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Wednesday 20 September 2017

Plans for massive 300ac solar farm in Meath

Project would be second largest approved in Ireland if given green light

'Meath County Council last year granted planning permission, with conditions attached, to Highfield Solar for a 150-hectare solar farm.' (stock image)
'Meath County Council last year granted planning permission, with conditions attached, to Highfield Solar for a 150-hectare solar farm.' (stock image)
'Meath County Council last year granted planning permission, with conditions attached, to Highfield Solar for a 150-hectare solar farm.' (stock image)
Gavin McLoughlin

Gavin McLoughlin

Solar energy company Lightsource is plotting a 129-hectare (318ac) solar farm in Dunboyne in Co Meath. Market sources said the project is expected to entail a €60m investment and that it would be the second largest solar farm approved by planners if it gets the go-ahead from Meath County Council.

Lightsource applied to the council for planning permission on Monday for the project.

Lightsource's head of development for Ireland, Nick Robb, said that solar energy development "can provide a major boost for the local and national economy".

He added: "Availability of a secure source of renewable energy will be an important driver for investment from multinational companies in the coming years, helping to grow employment in south Meath and beyond.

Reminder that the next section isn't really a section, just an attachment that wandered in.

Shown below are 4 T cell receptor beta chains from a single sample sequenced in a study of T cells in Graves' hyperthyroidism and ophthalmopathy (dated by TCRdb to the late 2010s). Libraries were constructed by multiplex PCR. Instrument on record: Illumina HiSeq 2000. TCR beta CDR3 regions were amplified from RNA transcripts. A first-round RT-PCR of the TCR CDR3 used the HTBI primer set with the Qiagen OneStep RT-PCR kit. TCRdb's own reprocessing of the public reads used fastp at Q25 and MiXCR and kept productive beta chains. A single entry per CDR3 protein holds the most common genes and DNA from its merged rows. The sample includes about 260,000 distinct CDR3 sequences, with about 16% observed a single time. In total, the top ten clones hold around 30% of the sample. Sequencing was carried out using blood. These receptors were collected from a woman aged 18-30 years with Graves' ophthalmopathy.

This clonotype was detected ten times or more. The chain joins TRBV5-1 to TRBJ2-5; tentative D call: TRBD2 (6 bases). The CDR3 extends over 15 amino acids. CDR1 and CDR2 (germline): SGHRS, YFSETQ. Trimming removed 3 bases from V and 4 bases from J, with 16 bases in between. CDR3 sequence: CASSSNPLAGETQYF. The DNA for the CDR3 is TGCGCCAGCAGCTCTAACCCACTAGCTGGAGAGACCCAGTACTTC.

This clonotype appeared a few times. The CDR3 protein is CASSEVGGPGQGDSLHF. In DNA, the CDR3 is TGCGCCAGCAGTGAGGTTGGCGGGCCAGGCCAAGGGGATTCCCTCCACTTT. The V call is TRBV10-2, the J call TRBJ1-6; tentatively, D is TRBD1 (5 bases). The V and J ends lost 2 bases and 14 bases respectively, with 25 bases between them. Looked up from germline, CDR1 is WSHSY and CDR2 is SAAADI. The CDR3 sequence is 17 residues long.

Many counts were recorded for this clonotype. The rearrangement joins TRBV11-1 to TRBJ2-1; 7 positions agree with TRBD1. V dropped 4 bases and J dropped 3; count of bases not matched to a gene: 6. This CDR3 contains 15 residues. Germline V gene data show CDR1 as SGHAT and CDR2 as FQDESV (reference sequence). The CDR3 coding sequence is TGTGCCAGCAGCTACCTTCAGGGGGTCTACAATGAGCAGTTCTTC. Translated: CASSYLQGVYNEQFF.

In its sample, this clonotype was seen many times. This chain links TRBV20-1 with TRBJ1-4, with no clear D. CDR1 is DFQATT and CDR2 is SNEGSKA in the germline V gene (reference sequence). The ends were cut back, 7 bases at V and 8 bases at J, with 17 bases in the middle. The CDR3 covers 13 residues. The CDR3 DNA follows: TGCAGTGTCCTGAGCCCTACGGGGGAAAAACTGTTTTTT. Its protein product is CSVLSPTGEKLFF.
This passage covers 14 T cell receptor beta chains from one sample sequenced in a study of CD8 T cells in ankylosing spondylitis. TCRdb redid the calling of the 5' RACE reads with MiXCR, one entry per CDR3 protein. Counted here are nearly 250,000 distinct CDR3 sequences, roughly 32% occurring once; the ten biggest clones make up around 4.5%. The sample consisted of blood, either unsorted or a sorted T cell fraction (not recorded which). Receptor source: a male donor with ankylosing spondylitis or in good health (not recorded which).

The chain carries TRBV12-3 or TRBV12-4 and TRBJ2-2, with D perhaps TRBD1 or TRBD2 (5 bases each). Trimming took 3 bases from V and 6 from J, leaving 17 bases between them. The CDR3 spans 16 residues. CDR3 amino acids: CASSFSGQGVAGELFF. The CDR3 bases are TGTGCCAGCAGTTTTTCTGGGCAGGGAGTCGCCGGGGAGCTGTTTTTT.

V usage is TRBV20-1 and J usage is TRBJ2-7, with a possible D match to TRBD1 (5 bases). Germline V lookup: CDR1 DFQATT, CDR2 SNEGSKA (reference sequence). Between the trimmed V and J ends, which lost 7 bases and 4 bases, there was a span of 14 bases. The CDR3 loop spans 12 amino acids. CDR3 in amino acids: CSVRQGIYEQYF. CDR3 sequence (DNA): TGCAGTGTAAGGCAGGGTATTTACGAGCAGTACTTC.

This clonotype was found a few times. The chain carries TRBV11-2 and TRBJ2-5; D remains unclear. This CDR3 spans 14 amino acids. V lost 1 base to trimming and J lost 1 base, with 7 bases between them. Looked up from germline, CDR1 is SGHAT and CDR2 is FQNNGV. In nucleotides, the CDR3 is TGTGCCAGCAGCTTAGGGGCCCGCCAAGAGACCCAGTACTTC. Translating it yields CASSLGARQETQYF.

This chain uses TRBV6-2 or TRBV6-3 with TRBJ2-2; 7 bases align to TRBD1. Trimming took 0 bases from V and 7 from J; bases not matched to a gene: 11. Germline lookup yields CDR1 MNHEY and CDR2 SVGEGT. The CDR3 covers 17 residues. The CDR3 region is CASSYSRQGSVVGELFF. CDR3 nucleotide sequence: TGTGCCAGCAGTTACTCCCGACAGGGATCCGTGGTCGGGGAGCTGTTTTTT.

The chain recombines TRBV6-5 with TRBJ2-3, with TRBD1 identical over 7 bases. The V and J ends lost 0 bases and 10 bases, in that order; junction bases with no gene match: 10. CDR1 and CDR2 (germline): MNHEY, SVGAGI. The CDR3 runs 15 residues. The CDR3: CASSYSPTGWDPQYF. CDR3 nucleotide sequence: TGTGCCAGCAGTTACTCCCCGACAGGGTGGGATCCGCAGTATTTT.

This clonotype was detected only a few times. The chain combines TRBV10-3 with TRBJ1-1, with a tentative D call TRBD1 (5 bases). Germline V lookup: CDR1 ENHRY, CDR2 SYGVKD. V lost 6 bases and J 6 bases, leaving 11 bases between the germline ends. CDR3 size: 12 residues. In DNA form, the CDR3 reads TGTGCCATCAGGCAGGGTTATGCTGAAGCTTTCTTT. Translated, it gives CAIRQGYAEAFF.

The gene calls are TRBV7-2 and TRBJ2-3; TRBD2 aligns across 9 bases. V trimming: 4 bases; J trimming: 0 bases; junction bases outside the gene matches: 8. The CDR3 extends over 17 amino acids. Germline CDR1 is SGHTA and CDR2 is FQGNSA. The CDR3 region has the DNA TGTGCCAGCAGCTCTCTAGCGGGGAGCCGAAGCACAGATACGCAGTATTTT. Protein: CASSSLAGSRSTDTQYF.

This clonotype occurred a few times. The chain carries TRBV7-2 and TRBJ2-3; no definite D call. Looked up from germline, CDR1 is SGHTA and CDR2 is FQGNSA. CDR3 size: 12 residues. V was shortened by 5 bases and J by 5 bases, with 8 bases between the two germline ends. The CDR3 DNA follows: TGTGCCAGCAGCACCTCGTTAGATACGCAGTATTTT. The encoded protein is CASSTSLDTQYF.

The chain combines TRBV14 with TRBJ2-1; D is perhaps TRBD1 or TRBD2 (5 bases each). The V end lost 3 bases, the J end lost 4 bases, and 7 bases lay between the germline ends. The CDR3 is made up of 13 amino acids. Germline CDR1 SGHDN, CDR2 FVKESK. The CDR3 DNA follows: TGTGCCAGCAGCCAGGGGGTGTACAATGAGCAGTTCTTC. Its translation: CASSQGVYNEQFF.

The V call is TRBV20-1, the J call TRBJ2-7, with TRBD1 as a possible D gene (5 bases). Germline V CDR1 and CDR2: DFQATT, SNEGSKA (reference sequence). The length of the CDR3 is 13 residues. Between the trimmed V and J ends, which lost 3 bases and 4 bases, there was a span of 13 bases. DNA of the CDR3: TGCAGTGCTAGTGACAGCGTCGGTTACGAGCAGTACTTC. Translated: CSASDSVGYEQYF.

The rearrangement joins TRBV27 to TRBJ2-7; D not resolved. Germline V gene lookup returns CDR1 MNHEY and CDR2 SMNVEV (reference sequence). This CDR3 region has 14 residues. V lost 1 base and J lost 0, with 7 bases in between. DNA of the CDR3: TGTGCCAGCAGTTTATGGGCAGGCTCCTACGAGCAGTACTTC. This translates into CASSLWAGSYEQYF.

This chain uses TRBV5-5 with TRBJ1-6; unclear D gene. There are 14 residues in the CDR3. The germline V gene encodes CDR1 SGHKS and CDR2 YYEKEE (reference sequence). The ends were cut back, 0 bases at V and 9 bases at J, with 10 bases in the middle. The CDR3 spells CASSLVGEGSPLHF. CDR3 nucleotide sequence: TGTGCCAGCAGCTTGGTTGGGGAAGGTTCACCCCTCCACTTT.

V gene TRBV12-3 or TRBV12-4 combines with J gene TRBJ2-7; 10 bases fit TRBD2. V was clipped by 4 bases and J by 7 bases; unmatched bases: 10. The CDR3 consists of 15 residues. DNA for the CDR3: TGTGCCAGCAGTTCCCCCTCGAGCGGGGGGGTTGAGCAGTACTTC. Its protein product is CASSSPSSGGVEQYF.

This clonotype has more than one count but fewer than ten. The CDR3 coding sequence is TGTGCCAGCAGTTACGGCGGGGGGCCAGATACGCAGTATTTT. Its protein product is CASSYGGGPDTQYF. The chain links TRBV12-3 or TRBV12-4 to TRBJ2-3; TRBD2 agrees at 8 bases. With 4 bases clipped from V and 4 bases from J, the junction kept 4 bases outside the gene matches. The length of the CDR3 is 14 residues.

"Additionally, deploying solar energy will also help Ireland to reduce the significant fines it faces for failing to meet EU targets for renewable energy and emissions reductions."

Read also: 'I’m 77 but if I have to lie down in front of machines I’ll do it' - opposition to solar farm projects is growing

Meath County Council last year granted planning permission, with conditions attached, to Highfield Solar for a 150-hectare solar farm.

That decision has been appealed to An Bord Pleanala and a decision is due before the end of next month.

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A drop in the cost of the technology used for commercial solar farms has lifted interest in the sector in recent years.

Other companies active here include Amarenco which is run by former Bord Gais chief executive John Mullins.

Mullins has been vocal in calling for support for commercial solar farms from Government.

Currently solar farms do not receive a subsidy in the way that wind farms do and industry sources said introducing a support will be crucial if schemes are to progess beyond plans.

The Government is working on plans for a new Renewable Electricity Support Scheme and has said it is considering including solar technology as part of that.

Lightsource is run by Antrim man Nick Boyle.

Last week it signed a £1bn (€1.1bn) partnership deal with investment giant BlackRock as part of a drive to snap up solar assets.

It currently has seven solar farms in Northern Ireland, including the first commercial solar farm on the island which is located beside Belfast International Airport.

It has secured planning for a 20-megawatt solar farm in Tipperary and is going through planning for a project at Ballyvatta in east Cork.

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